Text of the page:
Firdose Moonda is ESPNcricinfo's South Africa correspondent

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Posted by   on (September 7, 2013, 12:56 GMT)

congrats pct for winning it.....I'm glad to see ajmal getting back to what he deserves 'well played yk ....in the next match haffez and rehman should be rested for the left arm opener masood and Ehsan adil

Posted by MohsAli on (September 7, 2013, 12:35 GMT)

Zim played really well in all session but this is the difference between Pak and Zim as Pak didn't loss their focus on the match

Posted by James189 on (September 7, 2013, 10:40 GMT)

Sad cum dramatic yet predictable end of a cricketing saga lasting over 5 days,of which Zimbabwe players hold the driver seat for initial 9 sessions.

Posted by zarasochozarasamjho on (September 7, 2013, 7:59 GMT)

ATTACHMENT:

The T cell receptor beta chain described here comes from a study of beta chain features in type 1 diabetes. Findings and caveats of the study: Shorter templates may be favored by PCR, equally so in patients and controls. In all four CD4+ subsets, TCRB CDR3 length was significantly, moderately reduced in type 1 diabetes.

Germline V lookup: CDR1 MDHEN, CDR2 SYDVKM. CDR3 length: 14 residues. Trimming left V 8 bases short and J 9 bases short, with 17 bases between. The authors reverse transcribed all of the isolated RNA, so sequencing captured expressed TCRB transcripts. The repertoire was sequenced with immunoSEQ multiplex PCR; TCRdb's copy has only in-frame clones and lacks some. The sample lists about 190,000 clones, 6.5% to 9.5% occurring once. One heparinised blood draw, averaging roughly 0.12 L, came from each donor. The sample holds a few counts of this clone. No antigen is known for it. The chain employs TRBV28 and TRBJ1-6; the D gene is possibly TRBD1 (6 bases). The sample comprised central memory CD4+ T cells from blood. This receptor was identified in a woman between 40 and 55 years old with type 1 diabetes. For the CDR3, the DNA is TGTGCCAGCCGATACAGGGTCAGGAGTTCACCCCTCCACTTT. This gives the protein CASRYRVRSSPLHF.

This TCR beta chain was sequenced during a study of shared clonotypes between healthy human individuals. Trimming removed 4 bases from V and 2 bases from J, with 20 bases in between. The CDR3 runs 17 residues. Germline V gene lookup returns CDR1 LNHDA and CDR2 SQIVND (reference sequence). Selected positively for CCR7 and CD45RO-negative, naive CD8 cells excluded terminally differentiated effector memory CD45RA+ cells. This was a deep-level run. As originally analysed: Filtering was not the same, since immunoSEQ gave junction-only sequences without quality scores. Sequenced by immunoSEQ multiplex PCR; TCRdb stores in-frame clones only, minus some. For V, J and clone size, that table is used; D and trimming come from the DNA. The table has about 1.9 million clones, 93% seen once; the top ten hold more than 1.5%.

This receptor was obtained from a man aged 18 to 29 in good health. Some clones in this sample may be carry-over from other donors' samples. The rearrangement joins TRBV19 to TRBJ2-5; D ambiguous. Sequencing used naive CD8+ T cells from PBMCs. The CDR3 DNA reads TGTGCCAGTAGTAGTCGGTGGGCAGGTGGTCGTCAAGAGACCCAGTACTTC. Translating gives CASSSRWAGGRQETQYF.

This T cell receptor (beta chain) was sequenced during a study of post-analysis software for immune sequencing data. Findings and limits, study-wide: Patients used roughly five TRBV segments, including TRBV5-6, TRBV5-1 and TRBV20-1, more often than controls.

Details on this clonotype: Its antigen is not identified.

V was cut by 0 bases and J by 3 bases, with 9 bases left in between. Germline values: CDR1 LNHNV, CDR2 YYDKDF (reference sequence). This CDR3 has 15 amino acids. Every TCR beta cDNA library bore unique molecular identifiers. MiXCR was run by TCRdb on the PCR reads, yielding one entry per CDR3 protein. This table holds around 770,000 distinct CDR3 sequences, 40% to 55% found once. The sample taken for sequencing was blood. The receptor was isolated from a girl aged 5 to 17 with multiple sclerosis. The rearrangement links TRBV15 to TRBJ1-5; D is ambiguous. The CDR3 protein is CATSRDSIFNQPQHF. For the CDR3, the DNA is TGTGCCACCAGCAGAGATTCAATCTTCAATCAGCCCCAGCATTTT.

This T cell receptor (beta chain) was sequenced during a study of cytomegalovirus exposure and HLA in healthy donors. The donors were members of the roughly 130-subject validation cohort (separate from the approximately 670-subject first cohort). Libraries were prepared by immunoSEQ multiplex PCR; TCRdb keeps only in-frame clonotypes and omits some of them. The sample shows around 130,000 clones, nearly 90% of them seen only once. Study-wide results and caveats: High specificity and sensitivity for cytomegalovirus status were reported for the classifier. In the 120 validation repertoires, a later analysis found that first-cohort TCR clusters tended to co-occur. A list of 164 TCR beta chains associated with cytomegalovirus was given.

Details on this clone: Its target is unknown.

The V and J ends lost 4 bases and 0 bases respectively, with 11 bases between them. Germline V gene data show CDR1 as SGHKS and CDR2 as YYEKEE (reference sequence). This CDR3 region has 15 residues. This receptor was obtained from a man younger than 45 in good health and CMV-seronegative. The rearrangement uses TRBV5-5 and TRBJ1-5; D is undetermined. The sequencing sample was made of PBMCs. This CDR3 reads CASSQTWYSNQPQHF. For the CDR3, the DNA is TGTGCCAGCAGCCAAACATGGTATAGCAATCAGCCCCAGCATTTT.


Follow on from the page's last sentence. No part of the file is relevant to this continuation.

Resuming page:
Great analysis by Firdose - yet again! As a Pakistan supporter, I must say Zimbabwe have been most impressive. It is their approach which has been amazing; as you said it "test-temperament" batting, and controlled targetted bowling. The recent Pakistan sides do not generally have it, apart from 2 or 3, depending on who are playing. Also, the sustaining of high quality performance against a 4th ranked team and with minimal test experience. For most of the game, they held the upper hand. Lucky for Pakistan that 2 dropped catches have turned the match around. After 3.5 days Zimbababwe was the more likely team to win. They will in most probability lose this game. Admiration for this Zimbabwean team will not be any less though. They must build on this.

Posted by Tom_Bowler on (September 7, 2013, 7:10 GMT)

Zimbabwe have acquitted themselves pretty well since they came back in to Test cricket and have been competitive again in this game. Such a shame that with things on the field looking OK the same old nonsense seems to be occurring off it. Just hope Grant Flower has what he needs to do his job, he's a smart, decent guy and he deserves to work without one hand tied behind his back.